According to physical trainer Alison McGinnis, “If you don’t have enough mobility at each joint to perform an exercise safely, then really any part of the body is at risk for injury.” Exercise is important to leading a healthy lifestyle, but if you are not properly trained in how to perform each of the exercises in your regimen, you might be doing more harm than good.
For those who have a daily workout plan, injury can erase a few weeks of valuable training time that could have been easily avoided. In this article, we are going to take a look at five common exercises that, when not done properly, have a high risk of leading to injury. Hopefully, with the knowledge gained, you will not have to worry about being sidelined and unable to perform your exercises.
Crunches are a very common exercise done in order to build the core muscles of the body, often done in two different ways: bicycle and standard.
When doing a bicycle crunch (shown above), avoid high speed twisting motions which can lead to muscle spasms and hernias. Spine injuries can also often occur if you aren’t properly holding your neck in place during bicycle crunches. In order to avoid this, slow down the movement and keep your abs flexed.
Regular crunches (shown above) can lead to lower back and spine injuries since it places a large amount of pressure on the anterior portion of your spine, which pulls on your lumbar vertebrae.
To ensure that you avoid injury, do crunches like this:
- Lie on your back with your feet against a wall (so your knees and hips are bent at a 90-dgree angle)
- Tighten your ab muscles and raise your head and shoulders forward, off the floor
- Cross your arms on your chest or behind your head to avoid straining your neck
- Hold for about three deep breaths, lower to the ground, and repeat
For a lat pull down (pictured below), the main source of injury and strain is pulling the bar down behind your head. Instead, the bar should be pulled to your chest, not behind your neck.
The lat-pull down places a lot of stress on the back of the shoulder that can lead to impingement or even rotator cuff tears. Anytime you are pulling or raising a weight down behind your neck, you are forcing your shoulders into an abnormal position. Avoid pulling the bar down behind your head and you should be able to avoid injury.
Behind the neck shoulder presses (shown below) is another exercise where the weight comes down behind your head, which can overload your shoulders. Again, do not perform any exercise that forces your joint into unnatural positions or positions that exceed your ability and/or mobility.
The safest approach to neck presses like these is to bring the bar down in front of your head onto your chest, same as with lat pull-downs. Another alternative is performing more shoulder mobility and stability work with elastic resistance bands or medicine balls.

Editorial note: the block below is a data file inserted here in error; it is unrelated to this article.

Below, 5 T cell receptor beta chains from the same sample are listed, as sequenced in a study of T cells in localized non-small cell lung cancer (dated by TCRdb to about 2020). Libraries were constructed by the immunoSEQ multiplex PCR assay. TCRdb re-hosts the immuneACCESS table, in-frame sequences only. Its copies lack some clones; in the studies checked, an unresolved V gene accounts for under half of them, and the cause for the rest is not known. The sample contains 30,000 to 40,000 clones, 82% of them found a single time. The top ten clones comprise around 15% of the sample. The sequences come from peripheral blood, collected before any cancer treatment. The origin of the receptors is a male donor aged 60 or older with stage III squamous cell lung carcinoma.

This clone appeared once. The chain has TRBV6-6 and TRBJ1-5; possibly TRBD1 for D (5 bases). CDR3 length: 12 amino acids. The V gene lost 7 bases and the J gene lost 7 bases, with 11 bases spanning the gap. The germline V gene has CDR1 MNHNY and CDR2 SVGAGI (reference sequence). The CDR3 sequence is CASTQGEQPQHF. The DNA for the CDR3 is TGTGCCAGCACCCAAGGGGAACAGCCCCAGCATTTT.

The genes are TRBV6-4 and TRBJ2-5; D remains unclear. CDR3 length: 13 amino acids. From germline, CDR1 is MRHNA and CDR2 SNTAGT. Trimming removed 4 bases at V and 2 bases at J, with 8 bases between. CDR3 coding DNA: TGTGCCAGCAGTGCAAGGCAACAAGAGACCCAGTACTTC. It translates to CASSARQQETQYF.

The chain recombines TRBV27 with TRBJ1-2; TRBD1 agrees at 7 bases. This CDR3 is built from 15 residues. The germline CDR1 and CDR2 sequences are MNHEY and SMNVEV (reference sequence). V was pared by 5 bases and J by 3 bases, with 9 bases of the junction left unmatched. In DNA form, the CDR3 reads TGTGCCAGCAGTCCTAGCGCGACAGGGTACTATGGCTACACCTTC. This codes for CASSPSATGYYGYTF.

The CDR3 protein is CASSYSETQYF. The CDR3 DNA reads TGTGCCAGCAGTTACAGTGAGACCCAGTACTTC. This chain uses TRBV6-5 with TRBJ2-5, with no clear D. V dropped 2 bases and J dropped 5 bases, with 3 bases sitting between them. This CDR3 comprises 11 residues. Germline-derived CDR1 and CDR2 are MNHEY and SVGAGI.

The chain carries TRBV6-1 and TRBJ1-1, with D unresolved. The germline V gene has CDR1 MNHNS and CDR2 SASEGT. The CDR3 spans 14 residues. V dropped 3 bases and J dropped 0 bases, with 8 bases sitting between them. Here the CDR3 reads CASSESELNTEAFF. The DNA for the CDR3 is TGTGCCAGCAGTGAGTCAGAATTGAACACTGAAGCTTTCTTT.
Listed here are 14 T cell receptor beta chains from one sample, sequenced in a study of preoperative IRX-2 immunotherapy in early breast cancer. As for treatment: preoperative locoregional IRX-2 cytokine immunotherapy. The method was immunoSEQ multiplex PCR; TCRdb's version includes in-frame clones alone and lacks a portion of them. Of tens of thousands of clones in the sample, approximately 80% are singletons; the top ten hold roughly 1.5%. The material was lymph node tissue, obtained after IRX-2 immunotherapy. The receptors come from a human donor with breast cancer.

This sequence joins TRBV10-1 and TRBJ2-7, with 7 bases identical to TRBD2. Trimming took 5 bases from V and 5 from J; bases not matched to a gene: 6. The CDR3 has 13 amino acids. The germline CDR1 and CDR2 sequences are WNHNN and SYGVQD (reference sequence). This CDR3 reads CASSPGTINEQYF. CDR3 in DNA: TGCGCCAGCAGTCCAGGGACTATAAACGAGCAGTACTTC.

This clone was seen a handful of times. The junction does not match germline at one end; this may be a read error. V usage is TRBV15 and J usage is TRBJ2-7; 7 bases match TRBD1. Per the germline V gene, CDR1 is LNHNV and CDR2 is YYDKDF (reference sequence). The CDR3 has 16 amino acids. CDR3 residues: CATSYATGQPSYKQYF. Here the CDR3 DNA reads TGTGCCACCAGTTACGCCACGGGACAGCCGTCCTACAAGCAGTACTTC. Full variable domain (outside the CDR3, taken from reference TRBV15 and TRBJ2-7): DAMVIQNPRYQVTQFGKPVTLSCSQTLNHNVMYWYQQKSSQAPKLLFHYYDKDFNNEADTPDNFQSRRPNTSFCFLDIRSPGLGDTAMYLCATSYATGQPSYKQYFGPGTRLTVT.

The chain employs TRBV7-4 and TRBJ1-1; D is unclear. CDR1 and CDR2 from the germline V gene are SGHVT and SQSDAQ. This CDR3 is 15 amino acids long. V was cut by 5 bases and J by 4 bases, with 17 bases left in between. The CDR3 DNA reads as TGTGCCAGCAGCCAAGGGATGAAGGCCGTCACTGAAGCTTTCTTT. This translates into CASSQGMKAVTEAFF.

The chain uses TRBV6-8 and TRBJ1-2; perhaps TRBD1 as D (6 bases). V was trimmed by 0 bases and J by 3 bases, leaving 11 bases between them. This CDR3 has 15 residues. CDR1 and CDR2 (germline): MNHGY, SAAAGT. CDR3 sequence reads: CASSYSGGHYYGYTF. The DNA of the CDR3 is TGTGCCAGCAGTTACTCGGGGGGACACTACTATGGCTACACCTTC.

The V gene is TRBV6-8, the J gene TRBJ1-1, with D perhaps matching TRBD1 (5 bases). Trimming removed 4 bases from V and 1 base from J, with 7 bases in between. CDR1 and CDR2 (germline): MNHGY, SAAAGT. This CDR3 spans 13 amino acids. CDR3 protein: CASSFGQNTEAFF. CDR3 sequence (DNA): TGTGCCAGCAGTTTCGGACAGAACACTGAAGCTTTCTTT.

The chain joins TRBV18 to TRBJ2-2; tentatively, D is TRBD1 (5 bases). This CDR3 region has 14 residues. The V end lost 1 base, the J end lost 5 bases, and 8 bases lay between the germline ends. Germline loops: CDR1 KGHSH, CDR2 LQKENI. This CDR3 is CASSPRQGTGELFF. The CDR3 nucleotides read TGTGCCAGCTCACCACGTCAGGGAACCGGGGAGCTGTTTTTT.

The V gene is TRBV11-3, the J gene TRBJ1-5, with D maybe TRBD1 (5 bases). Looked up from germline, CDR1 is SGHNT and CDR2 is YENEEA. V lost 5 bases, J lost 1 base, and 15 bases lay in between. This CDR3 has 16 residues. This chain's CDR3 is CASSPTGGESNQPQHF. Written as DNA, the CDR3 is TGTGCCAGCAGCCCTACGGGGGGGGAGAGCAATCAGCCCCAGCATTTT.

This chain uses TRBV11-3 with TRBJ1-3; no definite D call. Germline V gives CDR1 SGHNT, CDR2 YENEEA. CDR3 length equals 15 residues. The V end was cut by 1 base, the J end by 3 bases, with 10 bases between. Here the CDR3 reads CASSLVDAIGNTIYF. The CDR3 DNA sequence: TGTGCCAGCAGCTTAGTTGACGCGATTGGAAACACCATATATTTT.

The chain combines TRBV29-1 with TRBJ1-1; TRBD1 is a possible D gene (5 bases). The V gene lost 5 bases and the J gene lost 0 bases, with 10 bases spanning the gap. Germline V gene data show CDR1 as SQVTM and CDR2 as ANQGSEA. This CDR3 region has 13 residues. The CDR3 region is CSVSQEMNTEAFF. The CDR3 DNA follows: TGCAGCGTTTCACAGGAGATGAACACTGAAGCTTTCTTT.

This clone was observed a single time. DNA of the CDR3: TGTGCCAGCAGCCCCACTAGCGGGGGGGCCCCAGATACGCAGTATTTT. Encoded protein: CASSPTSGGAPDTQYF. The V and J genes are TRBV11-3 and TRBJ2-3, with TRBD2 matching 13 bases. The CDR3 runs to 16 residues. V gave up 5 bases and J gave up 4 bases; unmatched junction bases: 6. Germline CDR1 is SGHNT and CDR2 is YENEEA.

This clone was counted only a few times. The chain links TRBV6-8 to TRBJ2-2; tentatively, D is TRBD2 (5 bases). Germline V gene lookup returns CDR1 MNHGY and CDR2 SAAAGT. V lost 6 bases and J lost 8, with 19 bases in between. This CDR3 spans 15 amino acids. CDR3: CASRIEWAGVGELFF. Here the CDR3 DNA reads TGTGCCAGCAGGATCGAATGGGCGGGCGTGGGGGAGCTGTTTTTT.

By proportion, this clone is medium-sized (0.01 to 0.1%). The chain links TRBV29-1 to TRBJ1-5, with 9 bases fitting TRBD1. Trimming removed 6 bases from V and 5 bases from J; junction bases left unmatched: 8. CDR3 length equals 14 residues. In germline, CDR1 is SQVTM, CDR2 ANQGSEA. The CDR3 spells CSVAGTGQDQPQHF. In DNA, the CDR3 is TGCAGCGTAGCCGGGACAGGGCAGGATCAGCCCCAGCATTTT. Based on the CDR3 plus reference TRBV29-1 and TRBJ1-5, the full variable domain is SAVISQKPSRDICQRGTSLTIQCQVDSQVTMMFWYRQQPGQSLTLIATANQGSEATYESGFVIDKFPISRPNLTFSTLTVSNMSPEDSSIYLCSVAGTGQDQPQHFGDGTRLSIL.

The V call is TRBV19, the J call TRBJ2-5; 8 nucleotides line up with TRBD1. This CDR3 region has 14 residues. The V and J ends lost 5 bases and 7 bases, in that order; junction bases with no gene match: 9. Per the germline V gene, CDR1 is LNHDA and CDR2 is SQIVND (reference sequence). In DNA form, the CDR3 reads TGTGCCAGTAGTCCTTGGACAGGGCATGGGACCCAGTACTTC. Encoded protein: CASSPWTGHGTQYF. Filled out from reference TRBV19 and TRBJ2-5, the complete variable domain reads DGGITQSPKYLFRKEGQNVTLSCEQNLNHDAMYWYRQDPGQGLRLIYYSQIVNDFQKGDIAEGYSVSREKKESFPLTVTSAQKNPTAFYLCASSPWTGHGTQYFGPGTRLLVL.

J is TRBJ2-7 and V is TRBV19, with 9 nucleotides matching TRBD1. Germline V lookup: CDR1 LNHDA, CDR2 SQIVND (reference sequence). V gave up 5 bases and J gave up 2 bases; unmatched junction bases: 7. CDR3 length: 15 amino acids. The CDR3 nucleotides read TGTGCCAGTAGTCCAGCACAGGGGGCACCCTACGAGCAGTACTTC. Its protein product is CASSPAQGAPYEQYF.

Kettlebell swings (shown below) are great for strength-building, but unless they are done properly and with the right technique, they can easily lead to injury. The key thing to remember when performing kettlebell swings is to avoid using your arms to lift or swing the kettlebell.
Ideally, the power of the movement comes from your lower body, so if you are using your arms to move the kettlebell, you can unintentionally increase your risk of shoulder injuries and even damage your rotator cuff.
These routines (or swings) are designed to throw off your center of gravity, thus forcing you to use multiple muscle groups. However, before you try them yourself, make sure that you:
- Know the proper form. If you don’t, consider spending time with a personal trainer who is kettlebell certified or join a beginner class at your local gym
- Are not using your arms. Make sure that the focus of your swing is in the lower body, thrusting your hips forward to “lift the weight.” Let momentum do the work for you!
Pull-ups or chin ups (shown below) are a good exercise, designed to strengthen your arms and shoulders. However, unless your lats are strong enough, attempting this exercise may lead to injury as the areas it strengthens are typically underused.
Before you add chin-ups or pull-ups into your routine, make sure that you have done some basic training on these underused muscle groups such as your lats and shoulders. Otherwise, you will definitely do more harm than good.
Remember the next time you head to your gym that it is OK to ask the staff about proper exercise and safety techniques. Avoiding these precautions can be dangerous to yourself and others if you are not careful, so make sure to work out responsibly.